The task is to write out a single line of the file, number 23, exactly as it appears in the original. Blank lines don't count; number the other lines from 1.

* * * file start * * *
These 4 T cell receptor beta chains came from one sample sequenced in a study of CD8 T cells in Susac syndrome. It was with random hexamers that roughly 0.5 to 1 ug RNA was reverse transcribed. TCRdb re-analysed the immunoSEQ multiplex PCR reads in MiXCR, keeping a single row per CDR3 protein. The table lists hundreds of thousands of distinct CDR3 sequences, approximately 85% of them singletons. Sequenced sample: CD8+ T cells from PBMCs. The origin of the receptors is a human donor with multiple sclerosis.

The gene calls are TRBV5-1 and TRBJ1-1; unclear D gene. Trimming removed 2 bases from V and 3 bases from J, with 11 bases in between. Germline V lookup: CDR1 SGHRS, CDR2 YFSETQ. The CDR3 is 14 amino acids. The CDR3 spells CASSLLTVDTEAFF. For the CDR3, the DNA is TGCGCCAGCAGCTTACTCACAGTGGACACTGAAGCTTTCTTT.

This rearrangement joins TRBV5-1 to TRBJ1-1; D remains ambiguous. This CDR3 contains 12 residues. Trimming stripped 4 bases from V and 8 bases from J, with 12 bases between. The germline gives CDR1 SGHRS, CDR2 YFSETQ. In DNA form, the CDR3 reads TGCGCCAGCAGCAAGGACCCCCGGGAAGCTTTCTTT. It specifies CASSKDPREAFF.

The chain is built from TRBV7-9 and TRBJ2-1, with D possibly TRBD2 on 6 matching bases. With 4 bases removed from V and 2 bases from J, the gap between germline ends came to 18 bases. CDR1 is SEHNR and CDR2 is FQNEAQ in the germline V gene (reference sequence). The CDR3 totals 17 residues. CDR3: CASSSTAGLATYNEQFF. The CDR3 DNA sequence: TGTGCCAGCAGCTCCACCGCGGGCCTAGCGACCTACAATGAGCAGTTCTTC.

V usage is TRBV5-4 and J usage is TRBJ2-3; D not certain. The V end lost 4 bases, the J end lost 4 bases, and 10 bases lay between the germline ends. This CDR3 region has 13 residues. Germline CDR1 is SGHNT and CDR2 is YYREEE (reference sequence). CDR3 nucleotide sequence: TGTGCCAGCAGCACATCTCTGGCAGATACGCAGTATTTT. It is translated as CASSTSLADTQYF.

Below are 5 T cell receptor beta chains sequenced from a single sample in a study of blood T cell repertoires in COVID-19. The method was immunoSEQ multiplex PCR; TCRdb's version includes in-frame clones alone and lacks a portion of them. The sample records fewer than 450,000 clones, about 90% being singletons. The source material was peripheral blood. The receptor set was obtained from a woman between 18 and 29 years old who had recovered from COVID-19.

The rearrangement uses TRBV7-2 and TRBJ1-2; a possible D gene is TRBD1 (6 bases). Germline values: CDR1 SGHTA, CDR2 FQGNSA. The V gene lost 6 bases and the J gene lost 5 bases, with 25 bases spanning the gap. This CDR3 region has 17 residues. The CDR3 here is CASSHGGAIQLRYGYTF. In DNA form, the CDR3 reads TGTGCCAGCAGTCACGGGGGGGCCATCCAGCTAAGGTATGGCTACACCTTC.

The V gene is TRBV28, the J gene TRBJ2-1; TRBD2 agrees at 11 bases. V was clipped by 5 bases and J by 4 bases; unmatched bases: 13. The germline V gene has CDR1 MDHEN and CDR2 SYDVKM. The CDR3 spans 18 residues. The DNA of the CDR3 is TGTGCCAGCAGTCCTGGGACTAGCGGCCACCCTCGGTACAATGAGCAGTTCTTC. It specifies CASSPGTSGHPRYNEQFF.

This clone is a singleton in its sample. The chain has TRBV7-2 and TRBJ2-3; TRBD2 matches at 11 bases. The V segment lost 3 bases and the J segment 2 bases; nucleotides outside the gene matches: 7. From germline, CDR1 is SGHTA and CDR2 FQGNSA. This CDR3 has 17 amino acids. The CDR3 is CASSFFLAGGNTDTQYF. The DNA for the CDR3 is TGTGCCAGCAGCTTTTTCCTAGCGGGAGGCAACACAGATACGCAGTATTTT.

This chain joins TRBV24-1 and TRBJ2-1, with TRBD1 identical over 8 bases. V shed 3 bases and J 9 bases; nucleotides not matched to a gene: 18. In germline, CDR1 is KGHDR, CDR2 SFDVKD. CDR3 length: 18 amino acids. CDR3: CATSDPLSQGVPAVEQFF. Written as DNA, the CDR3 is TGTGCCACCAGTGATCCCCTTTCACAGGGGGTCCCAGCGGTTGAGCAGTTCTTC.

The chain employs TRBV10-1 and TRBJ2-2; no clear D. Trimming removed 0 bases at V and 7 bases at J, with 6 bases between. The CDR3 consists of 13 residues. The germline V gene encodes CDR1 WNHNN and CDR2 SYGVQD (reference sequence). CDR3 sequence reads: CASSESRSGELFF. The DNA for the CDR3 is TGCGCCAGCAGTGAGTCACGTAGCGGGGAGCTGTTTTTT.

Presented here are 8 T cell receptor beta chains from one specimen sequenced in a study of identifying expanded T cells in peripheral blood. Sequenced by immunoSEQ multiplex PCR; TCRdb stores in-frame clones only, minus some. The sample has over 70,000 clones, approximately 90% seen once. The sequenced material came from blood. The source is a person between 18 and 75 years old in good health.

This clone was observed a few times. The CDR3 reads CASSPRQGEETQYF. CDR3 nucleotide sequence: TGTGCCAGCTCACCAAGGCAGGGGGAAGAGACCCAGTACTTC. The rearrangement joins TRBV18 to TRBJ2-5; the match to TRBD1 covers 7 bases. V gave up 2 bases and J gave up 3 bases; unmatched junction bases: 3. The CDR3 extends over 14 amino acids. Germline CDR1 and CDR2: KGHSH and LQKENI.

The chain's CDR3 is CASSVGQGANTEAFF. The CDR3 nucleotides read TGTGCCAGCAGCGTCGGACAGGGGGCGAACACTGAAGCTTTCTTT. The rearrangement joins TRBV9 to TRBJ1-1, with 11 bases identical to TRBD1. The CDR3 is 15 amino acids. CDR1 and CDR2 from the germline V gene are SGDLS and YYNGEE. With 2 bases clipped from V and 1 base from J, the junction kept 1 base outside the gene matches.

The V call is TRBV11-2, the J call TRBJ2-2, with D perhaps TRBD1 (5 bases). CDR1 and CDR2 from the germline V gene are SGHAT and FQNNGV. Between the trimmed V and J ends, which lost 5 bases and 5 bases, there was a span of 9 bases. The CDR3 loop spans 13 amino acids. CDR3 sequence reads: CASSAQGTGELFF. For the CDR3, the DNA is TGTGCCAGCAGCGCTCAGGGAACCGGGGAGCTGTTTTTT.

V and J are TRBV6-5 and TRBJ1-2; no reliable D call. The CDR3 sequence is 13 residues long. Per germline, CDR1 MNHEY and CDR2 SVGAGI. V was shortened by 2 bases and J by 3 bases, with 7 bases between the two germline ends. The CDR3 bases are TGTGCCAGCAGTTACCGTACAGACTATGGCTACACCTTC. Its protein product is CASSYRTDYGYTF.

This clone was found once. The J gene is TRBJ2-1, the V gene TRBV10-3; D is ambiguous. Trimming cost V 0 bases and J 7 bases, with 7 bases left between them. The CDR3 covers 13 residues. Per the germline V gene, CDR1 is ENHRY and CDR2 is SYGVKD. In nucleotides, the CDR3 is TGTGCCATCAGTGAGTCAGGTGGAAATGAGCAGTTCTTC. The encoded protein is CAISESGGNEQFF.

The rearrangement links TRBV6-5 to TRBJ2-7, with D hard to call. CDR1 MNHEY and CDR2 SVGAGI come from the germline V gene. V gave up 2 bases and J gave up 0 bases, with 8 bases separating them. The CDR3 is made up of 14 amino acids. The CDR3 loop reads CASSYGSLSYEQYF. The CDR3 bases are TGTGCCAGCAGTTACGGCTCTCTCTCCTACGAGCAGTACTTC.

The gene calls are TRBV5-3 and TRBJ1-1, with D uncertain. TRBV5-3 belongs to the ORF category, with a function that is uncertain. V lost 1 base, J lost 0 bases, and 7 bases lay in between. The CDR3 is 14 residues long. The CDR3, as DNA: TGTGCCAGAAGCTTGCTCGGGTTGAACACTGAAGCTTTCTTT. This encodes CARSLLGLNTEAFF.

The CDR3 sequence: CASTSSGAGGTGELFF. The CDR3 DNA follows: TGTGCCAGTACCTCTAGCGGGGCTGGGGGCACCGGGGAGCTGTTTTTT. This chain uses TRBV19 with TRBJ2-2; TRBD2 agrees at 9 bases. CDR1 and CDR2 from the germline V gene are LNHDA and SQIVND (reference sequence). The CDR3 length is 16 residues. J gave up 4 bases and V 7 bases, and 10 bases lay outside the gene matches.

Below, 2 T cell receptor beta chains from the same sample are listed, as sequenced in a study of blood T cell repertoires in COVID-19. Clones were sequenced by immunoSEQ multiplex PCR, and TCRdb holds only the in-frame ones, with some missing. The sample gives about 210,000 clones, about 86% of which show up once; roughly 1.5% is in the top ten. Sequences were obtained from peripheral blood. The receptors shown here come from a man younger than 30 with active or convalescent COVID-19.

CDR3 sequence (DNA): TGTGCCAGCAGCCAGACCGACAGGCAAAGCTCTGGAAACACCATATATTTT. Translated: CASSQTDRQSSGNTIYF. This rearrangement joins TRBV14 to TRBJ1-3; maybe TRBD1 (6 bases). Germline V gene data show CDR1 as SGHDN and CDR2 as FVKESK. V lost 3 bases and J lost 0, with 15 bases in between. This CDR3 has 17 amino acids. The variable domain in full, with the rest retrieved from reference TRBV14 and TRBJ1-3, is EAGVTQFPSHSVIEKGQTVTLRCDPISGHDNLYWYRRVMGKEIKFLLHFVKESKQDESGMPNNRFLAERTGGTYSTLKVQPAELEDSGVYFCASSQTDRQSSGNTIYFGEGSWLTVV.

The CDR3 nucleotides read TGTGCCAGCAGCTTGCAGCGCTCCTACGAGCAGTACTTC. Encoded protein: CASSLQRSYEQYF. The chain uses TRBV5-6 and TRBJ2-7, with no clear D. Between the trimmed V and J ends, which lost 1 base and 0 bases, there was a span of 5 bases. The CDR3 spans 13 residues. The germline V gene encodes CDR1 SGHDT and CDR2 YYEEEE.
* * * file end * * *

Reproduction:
The CDR3 nucleotides read TGTGCCAGCAGCTTGCAGCGCTCCTACGAGCAGTACTTC. Encoded protein: CASSLQRSYEQYF. The chain uses TRBV5-6 and TRBJ2-7, with no clear D. Between the trimmed V and J ends, which lost 1 base and 0 bases, there was a span of 5 bases. The CDR3 spans 13 residues. The germline V gene encodes CDR1 SGHDT and CDR2 YYEEEE.